For Morocco, this growing outreach is driven by four overlapping trends in the region. First of all, traditional trade and investment ties to Europe are increasingly weaker due to the recent economic stagnation in the EU. This is clear from slowdowns in foreign direct investment (FDI), purchases of Moroccan products, tourism, and remittances from Europe. In looking for new business partners, Morocco has several differentiated marketing strategies: more tourism promotion globally, with initiatives along both sides of the Atlantic basin (regular flights to Sao Paulo are a recent example) and into Asia; the Moroccan Investment Development Agency (AMDI) has an eight-city road show covering markets in Asia, North America, and Europe to highlight opportunities in Morocco; and Moroccan firms are benefiting from government subsidies to attend trade shows and expand their export operations.

The second trend is the growth in trade and investment agreements linking Morocco to a potential market of one billion consumers, from the US and EU to Africa, the Mediterranean, and the Gulf. With its rapidly expanding manufacturing and logistics/distribution capabilities, Morocco is fast becoming a key regional hub for business activity north and south, into Europe and Africa.

The Africa Imperative

A third component in Morocco’s evolution as a regional economic player is its commitment to renewable energies and the potential for “substantial offshore oil and gas resources,” which would both reduce Morocco’s “high national expenditure on imported energy and domestic energy subsidies” and provide the backbone for expanding power transmission to meet the growing demand in African markets. With most projections for economic growth pointing to sub-Saharan Africa as the next great opportunity, Morocco is well-positioned to increase its already sizeable presence on the continent into an effective network for economic growth. 

Regional stability and security issues are the fourth element that affects Morocco’s regional designs. Although Morocco is committed to regional integration across North Africa, the continued stalemate with Algeria frustrates that ambition. For now, it appears that Maghreb relations will be more bilateral, building on shared business interests. So Morocco is looking elsewhere for growth to drive job creation to absorb local demand and provide a reservoir of talent for opportunities in target markets. It recognizes the importance of linking jobs, economic stability, and public security throughout the region. “To be sure, political and security factors are also at play in Morocco’s growing African interests, especially in light of the rapidly evolving terrorism, insurgency, and trafficking scene affecting Atlantic Africa and the Sahel – the dark side of regional geo-economics.” It is no surprise that King Mohammed VI has made Africa a priority in his travels, speeches, and support for economic and policy conferences focusing on Africa.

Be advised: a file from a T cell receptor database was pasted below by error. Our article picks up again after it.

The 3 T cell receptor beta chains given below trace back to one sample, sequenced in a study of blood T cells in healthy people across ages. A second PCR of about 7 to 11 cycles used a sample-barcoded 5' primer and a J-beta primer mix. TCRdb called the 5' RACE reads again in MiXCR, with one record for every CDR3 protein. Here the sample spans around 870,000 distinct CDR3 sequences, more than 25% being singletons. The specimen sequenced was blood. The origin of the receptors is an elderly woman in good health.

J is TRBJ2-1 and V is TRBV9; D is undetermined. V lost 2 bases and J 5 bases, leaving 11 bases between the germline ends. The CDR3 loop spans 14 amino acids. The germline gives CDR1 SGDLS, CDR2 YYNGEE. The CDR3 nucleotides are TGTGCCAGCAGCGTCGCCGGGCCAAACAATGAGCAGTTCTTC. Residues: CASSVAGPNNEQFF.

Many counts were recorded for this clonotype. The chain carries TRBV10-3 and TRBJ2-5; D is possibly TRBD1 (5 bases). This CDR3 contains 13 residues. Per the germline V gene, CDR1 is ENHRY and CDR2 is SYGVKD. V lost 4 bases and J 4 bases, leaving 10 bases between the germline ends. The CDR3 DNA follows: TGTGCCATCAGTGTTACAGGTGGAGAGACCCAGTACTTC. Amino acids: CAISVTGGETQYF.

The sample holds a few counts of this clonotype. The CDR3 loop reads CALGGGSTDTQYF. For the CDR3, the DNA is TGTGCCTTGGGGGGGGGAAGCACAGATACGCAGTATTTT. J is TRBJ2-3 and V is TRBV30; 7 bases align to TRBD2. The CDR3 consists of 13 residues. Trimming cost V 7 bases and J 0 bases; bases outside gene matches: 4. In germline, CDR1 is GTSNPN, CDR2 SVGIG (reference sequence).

Dr. Lesser points out that “Morocco’s expanding economic role looking south shows every sign of becoming a structural factor in regional development and a more significant facet of U.S. interest in, and cooperation with, Morocco.” To this end, the policy paper concludes with several recommendations for US policymakers:

  • Morocco’s growing Atlantic engagement should be made an explicit part of the US-Morocco strategic partnership.
  • The US should renew its commitment to greater regional economic cooperation and integration in the Maghreb.
  • In the context of transatlantic trade negotiations (TTIP), consideration should be given to implications for the US-Morocco FTA and ways to streamline the current provisions on roles of origin and other constraints to extend the value of the FTA to other African countries.
  • The private sector should be more broadly integrated into US-Morocco Strategic Dialogue.
  • Morocco’s growing role in Africa should be part of the agenda with Washington and with European partners.

These recommendations are part of a common-sense approach to recognizing how the US can support Morocco’s growing global engagement, which enables Morocco to enlarge its leadership role while contributing to security, stability, and prosperity in a critically important part of the world.